The New Creation, the Royal Priesthood, has a special work quite apart from the world and all agitation of its elements. Their work at the present time, as already shown, is to blow the silver trumpets—to sound forth the truth of the divine plan for such as have an ear to hear, for such as are not blinded and deafened by the deceptions of the Adversary. Their mission is specially amongst the Lord's people, finishing up the work of this Gospel age, garnering the wheat. Matt. 13:37-43
Under another picture, the present work of the Church is shown to be the Bride making herself ready for the marriage. (2 Cor. 11:2; Rev. 19:7) With such pressing calls upon them for every moment of their time, for every particle of their influence, means, etc., the New Creatures have neither love for the world, to seek to perpetuate its arrangements, institutions, etc., nor have they the disposition to anticipate the Lord's wise, beneficent arrangement for the transformation of this present evil world into "the world [F609] to come," "wherein dwelleth righteousness." Heb. 2:5; 2 Pet. 3:13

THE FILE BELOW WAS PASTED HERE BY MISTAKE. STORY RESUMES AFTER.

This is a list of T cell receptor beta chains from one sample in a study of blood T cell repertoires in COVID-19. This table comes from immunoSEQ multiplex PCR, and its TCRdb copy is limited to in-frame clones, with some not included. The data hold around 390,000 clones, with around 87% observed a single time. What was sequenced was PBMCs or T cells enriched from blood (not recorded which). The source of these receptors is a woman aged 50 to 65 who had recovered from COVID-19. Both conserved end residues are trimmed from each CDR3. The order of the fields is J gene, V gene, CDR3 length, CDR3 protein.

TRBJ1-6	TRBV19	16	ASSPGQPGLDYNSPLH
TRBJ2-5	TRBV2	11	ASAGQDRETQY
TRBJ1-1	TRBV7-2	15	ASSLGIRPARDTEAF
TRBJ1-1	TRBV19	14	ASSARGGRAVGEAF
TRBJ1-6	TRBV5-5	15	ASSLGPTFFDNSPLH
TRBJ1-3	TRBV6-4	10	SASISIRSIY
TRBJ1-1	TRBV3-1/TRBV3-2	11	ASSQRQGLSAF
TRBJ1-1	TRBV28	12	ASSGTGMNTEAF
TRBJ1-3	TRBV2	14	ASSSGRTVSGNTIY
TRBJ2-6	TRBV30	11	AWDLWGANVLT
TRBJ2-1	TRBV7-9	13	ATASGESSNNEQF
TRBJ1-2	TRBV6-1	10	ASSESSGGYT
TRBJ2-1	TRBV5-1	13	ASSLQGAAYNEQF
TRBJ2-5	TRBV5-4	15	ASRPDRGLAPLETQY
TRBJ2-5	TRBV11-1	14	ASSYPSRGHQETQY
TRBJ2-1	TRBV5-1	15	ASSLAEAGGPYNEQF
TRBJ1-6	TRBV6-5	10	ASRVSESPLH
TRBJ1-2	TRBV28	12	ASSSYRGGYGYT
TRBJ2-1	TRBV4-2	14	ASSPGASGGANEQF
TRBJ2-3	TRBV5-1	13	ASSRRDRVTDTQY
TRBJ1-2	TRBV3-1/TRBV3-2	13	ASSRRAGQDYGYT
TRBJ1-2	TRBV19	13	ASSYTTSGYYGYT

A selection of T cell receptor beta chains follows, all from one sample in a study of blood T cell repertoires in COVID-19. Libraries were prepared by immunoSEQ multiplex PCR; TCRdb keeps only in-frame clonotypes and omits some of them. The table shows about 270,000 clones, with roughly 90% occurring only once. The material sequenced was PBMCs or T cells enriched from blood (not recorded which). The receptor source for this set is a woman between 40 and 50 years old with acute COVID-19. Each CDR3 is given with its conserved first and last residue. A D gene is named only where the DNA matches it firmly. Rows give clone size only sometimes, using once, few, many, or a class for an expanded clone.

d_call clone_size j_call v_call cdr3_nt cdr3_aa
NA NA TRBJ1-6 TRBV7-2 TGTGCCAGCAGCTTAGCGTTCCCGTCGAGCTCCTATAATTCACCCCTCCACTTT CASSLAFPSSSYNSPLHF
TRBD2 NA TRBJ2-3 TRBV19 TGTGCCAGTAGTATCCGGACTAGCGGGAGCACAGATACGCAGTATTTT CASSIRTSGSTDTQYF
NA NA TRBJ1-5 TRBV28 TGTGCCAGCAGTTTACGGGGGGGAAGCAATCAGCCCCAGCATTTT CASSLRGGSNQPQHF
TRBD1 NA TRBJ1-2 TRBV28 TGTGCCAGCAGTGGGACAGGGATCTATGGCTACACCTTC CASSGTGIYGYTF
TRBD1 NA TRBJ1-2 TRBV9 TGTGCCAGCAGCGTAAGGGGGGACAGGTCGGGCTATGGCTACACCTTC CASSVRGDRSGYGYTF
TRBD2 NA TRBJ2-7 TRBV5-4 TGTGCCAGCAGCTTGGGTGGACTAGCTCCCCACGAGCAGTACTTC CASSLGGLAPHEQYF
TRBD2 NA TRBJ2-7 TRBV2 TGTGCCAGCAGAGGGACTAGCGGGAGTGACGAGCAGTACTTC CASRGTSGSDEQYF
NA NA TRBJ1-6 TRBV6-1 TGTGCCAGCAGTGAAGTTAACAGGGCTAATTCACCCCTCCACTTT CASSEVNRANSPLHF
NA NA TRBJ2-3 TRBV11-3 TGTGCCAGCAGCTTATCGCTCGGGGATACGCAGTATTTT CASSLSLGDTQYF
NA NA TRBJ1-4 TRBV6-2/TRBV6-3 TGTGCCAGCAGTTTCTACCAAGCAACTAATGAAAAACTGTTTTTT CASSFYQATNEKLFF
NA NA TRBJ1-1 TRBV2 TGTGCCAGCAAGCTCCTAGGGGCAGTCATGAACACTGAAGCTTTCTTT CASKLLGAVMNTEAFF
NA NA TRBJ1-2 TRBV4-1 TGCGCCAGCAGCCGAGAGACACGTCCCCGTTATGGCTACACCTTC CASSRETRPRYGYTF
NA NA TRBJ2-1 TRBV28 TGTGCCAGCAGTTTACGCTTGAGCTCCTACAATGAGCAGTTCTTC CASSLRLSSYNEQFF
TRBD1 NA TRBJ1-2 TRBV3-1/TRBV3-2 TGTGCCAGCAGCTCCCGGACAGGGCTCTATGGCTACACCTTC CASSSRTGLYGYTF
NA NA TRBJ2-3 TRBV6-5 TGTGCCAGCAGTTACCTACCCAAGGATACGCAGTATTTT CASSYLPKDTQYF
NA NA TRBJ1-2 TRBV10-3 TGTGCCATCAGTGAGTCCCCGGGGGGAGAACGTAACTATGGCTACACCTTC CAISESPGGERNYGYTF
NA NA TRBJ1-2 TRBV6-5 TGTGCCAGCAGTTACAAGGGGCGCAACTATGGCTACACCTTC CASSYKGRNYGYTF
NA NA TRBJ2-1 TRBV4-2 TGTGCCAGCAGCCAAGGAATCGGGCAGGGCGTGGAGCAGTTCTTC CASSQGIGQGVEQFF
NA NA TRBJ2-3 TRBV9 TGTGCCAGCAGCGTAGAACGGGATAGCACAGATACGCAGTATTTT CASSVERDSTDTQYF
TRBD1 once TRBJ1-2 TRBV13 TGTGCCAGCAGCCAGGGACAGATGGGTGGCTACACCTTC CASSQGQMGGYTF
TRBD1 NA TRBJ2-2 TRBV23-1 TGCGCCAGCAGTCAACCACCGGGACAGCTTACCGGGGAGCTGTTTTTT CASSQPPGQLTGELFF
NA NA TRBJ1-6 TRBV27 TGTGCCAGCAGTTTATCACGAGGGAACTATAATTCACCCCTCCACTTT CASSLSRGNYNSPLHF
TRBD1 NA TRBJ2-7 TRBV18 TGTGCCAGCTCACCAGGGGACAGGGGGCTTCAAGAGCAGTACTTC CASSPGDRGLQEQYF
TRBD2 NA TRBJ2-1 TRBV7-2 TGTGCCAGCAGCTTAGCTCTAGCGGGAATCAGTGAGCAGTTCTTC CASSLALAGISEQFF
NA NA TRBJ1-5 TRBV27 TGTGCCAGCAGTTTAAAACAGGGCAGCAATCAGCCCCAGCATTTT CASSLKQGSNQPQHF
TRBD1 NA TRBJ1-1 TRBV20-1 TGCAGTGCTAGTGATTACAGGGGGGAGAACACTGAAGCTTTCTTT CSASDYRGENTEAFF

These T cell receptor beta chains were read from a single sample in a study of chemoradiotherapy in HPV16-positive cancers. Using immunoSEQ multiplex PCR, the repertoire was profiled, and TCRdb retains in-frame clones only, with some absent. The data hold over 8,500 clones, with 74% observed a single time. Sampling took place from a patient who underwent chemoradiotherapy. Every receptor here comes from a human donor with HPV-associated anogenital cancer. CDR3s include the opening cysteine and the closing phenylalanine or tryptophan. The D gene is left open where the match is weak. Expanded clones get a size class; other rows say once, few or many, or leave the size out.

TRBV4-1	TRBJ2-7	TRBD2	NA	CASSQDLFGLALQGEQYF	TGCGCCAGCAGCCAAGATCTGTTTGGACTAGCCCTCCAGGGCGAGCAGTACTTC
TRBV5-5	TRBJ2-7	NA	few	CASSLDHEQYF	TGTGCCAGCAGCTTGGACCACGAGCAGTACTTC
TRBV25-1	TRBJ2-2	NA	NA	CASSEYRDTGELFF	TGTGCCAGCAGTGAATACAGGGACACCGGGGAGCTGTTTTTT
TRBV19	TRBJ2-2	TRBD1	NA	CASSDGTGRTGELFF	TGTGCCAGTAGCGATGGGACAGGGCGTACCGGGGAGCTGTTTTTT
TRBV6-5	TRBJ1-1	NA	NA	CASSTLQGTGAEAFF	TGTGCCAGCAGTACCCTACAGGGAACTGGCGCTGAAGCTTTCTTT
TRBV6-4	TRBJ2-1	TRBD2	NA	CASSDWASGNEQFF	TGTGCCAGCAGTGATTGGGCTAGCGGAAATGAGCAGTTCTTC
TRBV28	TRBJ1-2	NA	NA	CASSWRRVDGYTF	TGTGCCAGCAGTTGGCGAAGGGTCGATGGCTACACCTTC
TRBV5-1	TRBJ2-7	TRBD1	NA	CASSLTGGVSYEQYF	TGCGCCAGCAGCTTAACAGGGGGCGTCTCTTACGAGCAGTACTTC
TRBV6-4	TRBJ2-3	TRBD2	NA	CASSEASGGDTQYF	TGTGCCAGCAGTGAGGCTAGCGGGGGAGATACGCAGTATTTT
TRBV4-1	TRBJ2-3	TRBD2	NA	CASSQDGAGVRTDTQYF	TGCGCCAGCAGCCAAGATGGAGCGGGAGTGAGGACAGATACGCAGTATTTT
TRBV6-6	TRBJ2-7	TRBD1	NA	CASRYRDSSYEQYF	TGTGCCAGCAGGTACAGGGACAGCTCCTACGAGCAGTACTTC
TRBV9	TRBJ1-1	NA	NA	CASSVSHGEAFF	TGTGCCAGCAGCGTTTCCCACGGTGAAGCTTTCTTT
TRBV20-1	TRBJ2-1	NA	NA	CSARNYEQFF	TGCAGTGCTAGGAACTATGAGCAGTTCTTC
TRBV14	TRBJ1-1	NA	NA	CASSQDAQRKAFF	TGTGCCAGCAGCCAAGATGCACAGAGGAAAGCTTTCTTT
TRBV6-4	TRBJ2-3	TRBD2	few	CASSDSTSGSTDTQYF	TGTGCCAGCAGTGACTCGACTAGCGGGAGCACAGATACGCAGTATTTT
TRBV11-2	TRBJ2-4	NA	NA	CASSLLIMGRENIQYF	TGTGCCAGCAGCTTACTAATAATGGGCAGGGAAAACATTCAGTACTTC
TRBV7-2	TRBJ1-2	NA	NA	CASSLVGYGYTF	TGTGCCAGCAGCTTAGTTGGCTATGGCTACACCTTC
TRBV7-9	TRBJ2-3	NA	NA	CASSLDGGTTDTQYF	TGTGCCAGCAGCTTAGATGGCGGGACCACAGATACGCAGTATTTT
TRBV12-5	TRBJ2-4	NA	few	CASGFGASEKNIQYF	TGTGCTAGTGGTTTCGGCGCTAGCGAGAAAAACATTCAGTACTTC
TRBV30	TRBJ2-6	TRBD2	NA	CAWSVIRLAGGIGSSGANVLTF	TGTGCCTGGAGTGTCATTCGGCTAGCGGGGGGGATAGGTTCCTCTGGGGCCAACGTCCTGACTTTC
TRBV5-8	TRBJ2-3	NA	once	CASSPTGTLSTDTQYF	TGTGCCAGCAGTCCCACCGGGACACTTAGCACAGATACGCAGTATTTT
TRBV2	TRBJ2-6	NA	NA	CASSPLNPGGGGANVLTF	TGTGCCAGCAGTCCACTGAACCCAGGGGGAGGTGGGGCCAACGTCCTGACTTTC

The Apostle writes—"Your adversary, the devil," as though he would have us understand that we have much more to contend with than the weaknesses of our own flesh and the imperfections of fellow men. He would have us realize that we have a cunning "wily" foe in Satan, and that we must keep close to our Shepherd if we would be delivered out of temptation and from the power of the Evil One. Let us note some of the many scriptures which refer to this Adversary whose very existence is now being denied by many:
"Then shall he say also unto them on the left hand, Depart from me, ye cursed, into everlasting fire [Gehenna, destruction], prepared for the devil and his angels." Matt. 25:41
"Those by the wayside are they that hear; then cometh the devil and taketh away the word out of their hearts." Luke 8:12
"Ye are of your father the devil, and the lusts of your father ye will do. He was a murderer from the beginning, and abode not in the truth, because there is no truth in him. When he speaketh a lie he speaketh of his own; for he is a liar, and the father of it." John 8:44
"Supper being ended, the devil having now put into the heart of Judas Iscariot to betray him." John 13:2
"Neither give place to the devil." Eph. 4:27
"Put on the whole armour of God, that ye may be able to withstand the wiles of the devil." Eph. 6:11
"That through death he might destroy him that had the power of death, that is, the devil." Heb. 2:14